Six months ago, I wouldn't take a short sale listing unless the Seller had a "verifiable hardship"...  Things have changed...  We've recently closed several short sales for clients who did not have "verifiable hardships", as defined by most lenders.

So, what does this mean?  My opinion is that lenders are now beginning to look at their "bottom line" profit of a short sale vs. a foreclosure.  In other words, most lenders have finally realized that their "breaking point" in terms of bank-owned properties has been reached (i.e., they finally understand that it makes more sense to short sell a home than foreclose and take it back and sell it as an REO).  

My inclination is that they are now more willing to sell a home at market value, and they are realizing that current market value (as evidenced by their BPO or Appraisal) is much better than what they would expect to get if they decided to take the home back into their inventory (less the $50-$60k they will spend on a foreclosure).  More important, they are willing to "look the other way" when it comes to a "verifiable hardship" in order to make more $$.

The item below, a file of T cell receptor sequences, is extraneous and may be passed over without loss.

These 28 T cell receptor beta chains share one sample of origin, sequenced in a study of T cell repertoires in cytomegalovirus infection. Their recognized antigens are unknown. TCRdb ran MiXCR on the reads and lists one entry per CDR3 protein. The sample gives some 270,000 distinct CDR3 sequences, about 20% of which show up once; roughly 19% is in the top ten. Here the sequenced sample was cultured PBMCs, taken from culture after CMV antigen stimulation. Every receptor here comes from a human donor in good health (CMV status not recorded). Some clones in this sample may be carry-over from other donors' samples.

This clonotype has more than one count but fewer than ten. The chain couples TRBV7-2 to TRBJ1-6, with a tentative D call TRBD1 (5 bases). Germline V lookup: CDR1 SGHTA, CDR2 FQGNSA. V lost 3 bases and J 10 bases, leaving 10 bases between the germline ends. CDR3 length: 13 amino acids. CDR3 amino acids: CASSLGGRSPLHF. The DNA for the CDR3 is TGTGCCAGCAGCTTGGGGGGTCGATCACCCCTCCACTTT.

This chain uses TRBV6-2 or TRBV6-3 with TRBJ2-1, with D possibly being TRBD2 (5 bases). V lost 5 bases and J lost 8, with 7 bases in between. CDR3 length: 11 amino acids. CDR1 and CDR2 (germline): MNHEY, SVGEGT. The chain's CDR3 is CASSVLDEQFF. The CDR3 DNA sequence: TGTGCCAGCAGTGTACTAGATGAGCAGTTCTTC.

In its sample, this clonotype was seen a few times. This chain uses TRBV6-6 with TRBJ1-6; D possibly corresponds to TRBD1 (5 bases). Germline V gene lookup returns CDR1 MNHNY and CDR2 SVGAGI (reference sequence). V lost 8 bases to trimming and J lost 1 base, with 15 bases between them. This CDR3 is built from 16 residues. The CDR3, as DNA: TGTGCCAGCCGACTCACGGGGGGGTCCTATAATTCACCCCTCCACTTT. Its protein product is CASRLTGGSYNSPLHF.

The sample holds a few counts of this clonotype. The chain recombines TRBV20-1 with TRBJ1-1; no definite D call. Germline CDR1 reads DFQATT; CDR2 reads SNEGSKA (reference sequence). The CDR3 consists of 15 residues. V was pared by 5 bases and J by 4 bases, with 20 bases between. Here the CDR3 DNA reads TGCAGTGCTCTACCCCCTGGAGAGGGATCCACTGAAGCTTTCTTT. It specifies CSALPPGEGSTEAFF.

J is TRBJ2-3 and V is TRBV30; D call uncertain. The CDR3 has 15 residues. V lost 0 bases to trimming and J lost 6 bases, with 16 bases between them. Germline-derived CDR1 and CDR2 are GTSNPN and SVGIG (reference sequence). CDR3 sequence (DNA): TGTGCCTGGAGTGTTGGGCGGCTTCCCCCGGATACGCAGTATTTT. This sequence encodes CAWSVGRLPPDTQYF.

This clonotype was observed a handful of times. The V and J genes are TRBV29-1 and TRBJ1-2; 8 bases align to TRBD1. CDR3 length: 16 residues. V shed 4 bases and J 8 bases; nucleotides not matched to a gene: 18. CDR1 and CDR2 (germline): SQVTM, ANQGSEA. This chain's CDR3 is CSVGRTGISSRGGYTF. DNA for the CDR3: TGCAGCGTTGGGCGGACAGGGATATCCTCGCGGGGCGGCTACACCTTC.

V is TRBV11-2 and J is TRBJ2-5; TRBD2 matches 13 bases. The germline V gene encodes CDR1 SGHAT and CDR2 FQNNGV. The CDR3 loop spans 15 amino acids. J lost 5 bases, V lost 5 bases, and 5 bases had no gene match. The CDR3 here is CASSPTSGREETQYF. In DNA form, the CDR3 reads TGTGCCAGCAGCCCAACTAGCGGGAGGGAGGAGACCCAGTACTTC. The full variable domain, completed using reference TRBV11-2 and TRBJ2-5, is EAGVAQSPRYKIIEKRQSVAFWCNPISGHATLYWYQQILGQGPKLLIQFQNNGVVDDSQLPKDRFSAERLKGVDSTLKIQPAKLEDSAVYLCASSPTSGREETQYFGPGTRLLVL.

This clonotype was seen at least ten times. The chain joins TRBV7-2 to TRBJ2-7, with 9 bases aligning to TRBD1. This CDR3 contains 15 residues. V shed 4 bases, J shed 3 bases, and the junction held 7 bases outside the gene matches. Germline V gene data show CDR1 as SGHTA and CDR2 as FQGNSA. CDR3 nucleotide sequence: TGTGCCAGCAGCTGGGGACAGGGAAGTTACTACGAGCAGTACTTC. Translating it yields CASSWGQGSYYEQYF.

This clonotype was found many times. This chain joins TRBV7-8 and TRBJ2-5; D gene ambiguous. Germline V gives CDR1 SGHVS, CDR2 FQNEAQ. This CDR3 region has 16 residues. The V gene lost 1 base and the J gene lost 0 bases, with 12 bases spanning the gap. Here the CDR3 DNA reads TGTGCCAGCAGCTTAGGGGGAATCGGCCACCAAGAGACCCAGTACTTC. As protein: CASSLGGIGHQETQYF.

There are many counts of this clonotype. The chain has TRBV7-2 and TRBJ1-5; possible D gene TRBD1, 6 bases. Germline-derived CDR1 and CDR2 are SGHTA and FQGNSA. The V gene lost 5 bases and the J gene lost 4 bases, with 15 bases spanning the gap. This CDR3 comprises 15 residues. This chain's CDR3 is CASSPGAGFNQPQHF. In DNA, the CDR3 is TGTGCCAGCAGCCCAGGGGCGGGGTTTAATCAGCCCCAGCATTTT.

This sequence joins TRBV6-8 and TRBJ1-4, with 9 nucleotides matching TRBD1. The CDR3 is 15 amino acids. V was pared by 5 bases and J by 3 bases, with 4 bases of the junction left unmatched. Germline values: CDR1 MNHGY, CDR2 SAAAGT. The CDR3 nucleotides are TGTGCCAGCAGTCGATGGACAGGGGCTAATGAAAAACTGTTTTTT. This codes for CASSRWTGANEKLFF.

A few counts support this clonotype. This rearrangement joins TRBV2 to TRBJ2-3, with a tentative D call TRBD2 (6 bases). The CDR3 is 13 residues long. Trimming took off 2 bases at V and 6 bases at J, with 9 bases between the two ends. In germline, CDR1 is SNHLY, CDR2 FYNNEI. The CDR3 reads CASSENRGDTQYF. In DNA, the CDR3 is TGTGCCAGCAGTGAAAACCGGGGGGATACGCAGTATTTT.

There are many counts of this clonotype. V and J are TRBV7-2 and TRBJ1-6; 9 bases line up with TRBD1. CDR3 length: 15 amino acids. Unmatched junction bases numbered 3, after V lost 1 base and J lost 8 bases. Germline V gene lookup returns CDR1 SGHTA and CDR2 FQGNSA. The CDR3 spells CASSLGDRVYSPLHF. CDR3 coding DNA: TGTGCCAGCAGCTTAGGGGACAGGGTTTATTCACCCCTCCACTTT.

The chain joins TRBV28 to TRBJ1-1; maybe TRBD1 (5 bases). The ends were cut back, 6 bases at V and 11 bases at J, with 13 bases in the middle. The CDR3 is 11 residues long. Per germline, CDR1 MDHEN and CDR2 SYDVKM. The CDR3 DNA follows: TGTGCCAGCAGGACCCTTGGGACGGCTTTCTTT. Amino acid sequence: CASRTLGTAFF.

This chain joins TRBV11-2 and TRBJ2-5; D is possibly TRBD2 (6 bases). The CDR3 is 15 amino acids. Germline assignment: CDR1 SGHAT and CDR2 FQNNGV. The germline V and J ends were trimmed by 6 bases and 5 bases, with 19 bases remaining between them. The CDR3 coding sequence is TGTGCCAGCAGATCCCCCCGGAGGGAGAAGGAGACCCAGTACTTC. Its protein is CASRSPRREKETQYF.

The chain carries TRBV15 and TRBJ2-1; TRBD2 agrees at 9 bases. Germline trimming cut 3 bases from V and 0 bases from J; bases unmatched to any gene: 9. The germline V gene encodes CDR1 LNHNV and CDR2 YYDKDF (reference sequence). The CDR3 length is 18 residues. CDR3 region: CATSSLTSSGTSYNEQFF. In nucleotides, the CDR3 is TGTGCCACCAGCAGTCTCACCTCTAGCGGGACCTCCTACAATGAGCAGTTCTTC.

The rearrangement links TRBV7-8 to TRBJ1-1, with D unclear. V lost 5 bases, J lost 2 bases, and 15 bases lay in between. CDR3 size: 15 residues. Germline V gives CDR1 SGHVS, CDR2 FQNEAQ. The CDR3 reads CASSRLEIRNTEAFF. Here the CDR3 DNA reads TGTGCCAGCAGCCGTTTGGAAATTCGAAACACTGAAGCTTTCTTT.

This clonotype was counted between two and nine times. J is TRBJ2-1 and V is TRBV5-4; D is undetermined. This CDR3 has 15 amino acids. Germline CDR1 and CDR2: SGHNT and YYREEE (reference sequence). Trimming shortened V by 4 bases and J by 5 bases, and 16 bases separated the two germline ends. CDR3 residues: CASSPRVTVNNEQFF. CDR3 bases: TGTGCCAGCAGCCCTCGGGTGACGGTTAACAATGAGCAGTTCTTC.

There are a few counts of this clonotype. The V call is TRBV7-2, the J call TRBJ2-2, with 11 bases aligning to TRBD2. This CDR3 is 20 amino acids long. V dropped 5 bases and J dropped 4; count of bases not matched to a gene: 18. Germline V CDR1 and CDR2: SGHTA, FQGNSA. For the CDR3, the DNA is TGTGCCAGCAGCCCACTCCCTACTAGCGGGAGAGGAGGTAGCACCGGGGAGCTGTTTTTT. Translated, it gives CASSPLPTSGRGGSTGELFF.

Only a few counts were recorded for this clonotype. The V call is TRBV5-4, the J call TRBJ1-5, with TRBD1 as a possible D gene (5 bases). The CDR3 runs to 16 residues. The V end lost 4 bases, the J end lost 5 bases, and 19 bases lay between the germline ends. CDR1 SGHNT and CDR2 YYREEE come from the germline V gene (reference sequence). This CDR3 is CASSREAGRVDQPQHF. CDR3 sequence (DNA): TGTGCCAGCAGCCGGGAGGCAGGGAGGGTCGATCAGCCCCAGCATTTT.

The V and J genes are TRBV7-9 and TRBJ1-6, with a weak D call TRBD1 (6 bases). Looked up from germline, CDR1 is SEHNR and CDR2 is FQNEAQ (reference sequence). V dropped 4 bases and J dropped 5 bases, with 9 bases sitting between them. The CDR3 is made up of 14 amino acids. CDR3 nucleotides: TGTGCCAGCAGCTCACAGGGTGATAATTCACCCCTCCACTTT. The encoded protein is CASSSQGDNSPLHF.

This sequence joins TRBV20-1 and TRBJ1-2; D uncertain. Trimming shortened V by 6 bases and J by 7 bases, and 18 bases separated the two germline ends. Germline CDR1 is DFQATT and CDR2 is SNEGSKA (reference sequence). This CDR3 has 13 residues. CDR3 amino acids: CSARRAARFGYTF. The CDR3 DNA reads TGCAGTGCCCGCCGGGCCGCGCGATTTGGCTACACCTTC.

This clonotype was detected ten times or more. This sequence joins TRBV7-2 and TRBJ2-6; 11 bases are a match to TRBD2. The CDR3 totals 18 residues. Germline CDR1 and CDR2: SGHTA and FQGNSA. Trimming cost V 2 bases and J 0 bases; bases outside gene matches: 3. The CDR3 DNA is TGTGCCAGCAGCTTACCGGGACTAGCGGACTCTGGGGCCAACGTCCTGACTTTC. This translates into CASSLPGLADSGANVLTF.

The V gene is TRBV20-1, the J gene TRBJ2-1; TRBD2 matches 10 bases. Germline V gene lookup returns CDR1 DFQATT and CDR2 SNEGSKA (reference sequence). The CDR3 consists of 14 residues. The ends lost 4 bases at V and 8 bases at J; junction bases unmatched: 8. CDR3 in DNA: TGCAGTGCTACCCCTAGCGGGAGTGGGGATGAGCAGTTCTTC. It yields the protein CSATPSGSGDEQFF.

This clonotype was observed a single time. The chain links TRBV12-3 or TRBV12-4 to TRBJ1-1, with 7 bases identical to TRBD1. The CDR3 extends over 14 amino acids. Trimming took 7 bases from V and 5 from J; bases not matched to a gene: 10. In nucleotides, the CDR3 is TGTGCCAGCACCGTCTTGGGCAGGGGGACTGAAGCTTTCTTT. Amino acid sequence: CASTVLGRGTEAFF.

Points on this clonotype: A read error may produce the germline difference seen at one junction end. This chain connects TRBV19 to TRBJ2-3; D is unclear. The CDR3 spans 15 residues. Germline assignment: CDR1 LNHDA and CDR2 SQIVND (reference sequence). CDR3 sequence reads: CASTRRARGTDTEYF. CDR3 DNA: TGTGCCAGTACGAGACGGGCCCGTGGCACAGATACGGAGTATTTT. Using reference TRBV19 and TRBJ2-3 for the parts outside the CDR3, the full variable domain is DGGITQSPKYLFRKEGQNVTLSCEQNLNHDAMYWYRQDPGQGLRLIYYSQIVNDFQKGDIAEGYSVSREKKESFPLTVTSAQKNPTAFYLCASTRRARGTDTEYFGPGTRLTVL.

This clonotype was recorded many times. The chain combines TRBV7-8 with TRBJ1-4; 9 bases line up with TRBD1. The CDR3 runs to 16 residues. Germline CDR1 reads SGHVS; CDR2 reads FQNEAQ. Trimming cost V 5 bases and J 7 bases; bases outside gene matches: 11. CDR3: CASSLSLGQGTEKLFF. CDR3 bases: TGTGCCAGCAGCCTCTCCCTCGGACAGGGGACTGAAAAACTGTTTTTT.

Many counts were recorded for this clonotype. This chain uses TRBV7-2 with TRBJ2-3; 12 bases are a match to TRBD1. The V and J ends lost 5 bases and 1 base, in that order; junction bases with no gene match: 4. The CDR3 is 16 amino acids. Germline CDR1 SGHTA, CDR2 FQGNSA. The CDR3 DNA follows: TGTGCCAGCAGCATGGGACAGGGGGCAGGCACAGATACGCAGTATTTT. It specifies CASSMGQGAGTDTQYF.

Many of us subscribe to the rules of "No Hardship, No Short Sale".  I'm here to challenge you to "think outside the box".  We've had several short sales approved in recent months where there was no "verifiable hardship" present.  

While all lenders still require a hardship letter, we're finding that this requirement holds little, if any value.  The bottom line is if the lender feels that they can come out ahead (financially) in a short sale vs. foreclosure, they will more-often-than-not go for the short sale (if it makes financial sense, which it almost always does).  The beauty of a short sale is that your only competition is the BPO that the lender requires.  If your contract price is within 5-8%% of the BPO price, chances are, your deal will  go through.